The environment ministry has notified the draft of a pruned eco-sensitive zone in the biodiversity-rich Western Ghats spanning six states, limiting restricted activities in the region to only mining, thermal power plants, big townships and critically polluting industries.
The revised draft limits the eco-sensitive zone in the Western Ghats to 56,825 sq km or 25 per cent of the total Western Ghats area, which is 3,125 sq km lower than demarcated in the earlier draft issued by former environment minister Jayanthi Natarajan on basis of the Kasturirangan panel report (See: Kasturirangan panel dilutes Gadgil recommendations on Western Ghats).
The Kasturirangan panel had recommended contiguous eco-sensitive zones (ESZs) or 30 per cent of the Western Ghats in every state, whereas the new notification provides small ESZs, excluding human habitats and plantations.
The draft notification, approved by the ministry on 4 September, but was not made available on its website, gives a long rope for phasing out prohibited activities even in uninhabited zones of the ecologically sensitive Western Ghats.
According to the new draft, all existing mines in the ESZs, which do not include human habitats, will be phased out in five years. However, no new thermal power plants or expansion of existing ones will be allowed.
Only those industries that fall under the 'red' category, as classified by the Central Pollution Control Board (CPCB), will be prohibited in the zones. The CPCB's new classification, however, brings down the number of most polluting industries that come under the `red' category to 59, down from 89 in the 2012 classification.
The fresh draft supersedes the earlier notification of 10 March 2014, issued under the provisions of the Environment (Protection) Act, 1986 for declaring an Ecologically Sensitive Area in the Western Ghats covering the six States of Gujarat, Maharashtra, Goa, Karnataka, Kerala and Tamil Nadu.
While responding to the draft notification, many stakeholders and state governments of the Western Ghats region had expressed apprehensions and concerns with respect to Ecologically Sensitive Area in the Western Ghats.
The ministry said the new draft is intended to clarify the provisions stated in the draft notification and to dispel the apprehensions and concerns raised by stakeholders with respect to provisions of the draft notification and the concept of Ecologically Sensitive Area.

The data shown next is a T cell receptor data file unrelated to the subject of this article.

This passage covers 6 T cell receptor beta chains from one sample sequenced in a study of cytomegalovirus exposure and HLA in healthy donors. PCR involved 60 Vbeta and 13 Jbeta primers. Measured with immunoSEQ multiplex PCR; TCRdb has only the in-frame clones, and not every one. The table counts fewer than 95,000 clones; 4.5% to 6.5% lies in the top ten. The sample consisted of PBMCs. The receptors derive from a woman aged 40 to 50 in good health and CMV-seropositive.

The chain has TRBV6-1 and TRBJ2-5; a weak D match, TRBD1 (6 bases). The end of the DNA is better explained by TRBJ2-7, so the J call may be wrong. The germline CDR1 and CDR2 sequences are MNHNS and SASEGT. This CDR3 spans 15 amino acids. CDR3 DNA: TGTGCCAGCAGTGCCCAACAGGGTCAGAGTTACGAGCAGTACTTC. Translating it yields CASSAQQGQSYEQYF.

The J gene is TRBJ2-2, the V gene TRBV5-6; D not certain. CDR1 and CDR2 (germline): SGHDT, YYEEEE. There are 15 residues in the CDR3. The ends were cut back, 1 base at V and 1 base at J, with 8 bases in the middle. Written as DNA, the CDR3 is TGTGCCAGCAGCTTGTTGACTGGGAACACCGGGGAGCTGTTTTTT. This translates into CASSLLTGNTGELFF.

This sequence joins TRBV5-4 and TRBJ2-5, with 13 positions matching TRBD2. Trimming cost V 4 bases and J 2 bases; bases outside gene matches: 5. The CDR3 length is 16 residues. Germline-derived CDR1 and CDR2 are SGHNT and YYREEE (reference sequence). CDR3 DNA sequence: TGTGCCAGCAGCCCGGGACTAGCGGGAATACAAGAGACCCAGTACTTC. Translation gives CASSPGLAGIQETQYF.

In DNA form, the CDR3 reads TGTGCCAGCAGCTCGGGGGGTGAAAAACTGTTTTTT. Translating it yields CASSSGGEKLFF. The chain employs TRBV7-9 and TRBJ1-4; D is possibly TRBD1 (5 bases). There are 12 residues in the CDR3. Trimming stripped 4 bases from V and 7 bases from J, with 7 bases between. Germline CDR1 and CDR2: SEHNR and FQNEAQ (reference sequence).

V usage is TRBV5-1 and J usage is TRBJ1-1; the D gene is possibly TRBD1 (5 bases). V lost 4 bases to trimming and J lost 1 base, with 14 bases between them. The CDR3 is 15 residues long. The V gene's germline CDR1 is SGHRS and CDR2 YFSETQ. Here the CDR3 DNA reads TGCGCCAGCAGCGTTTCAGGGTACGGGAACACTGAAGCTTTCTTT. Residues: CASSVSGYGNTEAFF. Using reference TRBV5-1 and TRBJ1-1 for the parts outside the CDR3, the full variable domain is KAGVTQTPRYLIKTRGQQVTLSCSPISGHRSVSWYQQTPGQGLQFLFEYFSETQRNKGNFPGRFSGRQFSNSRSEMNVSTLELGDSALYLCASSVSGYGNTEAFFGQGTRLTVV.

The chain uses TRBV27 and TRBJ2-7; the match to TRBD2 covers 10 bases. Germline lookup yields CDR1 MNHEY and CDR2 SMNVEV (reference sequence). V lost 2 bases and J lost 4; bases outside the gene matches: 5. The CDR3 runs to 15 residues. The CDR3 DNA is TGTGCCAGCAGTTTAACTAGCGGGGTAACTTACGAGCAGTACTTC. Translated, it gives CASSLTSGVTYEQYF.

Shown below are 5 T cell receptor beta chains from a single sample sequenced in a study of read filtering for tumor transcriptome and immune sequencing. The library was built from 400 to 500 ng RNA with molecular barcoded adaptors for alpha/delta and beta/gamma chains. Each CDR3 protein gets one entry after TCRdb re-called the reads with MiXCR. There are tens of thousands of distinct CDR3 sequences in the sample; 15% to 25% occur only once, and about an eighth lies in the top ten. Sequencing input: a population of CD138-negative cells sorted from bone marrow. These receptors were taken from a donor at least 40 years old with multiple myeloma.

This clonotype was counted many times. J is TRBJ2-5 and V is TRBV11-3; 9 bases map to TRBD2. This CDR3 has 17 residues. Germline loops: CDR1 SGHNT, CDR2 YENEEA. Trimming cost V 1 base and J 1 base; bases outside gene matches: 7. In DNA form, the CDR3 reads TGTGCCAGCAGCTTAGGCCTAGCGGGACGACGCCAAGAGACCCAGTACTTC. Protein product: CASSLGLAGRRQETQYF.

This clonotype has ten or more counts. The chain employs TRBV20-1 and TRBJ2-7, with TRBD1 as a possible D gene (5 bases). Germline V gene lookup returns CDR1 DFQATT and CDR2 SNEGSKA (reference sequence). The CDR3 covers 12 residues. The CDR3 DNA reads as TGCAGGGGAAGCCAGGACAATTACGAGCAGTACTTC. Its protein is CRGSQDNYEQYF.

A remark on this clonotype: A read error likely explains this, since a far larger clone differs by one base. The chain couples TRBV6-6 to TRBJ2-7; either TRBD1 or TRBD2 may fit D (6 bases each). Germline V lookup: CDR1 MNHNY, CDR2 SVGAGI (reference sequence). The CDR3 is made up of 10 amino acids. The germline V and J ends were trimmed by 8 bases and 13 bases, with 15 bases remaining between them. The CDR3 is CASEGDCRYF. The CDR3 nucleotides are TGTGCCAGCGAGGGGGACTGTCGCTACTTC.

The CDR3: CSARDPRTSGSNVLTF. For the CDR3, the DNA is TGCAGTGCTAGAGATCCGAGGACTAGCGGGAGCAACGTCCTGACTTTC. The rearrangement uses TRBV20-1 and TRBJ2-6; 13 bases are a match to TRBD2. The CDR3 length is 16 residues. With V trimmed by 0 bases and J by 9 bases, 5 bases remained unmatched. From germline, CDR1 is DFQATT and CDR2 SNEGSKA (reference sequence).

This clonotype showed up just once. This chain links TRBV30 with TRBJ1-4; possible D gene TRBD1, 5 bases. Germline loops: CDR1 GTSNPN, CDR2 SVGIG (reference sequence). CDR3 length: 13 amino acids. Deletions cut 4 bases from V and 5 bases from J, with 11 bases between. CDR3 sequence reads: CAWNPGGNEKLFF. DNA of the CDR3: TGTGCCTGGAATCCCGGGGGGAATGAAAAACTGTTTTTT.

The ministry also made it clear that the focus of legislation is to ''conserve the biodiversity of the Western Ghats region, while providing adequate opportunities for livelihood security of the local people in the broad paradigm of Ecologically Sensitive Area, which is not just about regulation of development, but is intimately linked to positive promotion of environment-friendly and socially inclusive development.''
''The MoEF&CC clarifies that the lives of about 50 million people living in Western Ghats region will not be affected. Their agriculture and plantation will not be adversely impacted. Their normal businesses and their other activities will also not get adversely affected.''
''The government is fully committed to protecting the ecology and sanctity of Western Ghats. At the same time, the government is determined to ensure sustainable development of the population staying in the Western Ghats region,'' minister of state (independent charge) of environment, forest and climate change Prakash Javadekar said.
However, the draft also noted that the importance of Western Ghats as a global biodiversity hotspot and a treasure trove of biological diversity harbouring many endemic species of flowering plants, fishes, amphibians, reptiles, birds, mammals and invertebrates need not be over-emphasized.
It is also the origin of Godavari, Krishna, Cauvery and a number of other rivers of peninsular India, upon which much of the economy of the region is dependent. Therefore, there is a need to conserve and protect the unique biodiversity of Western Ghats, while allowing for sustainable and inclusive development of the region.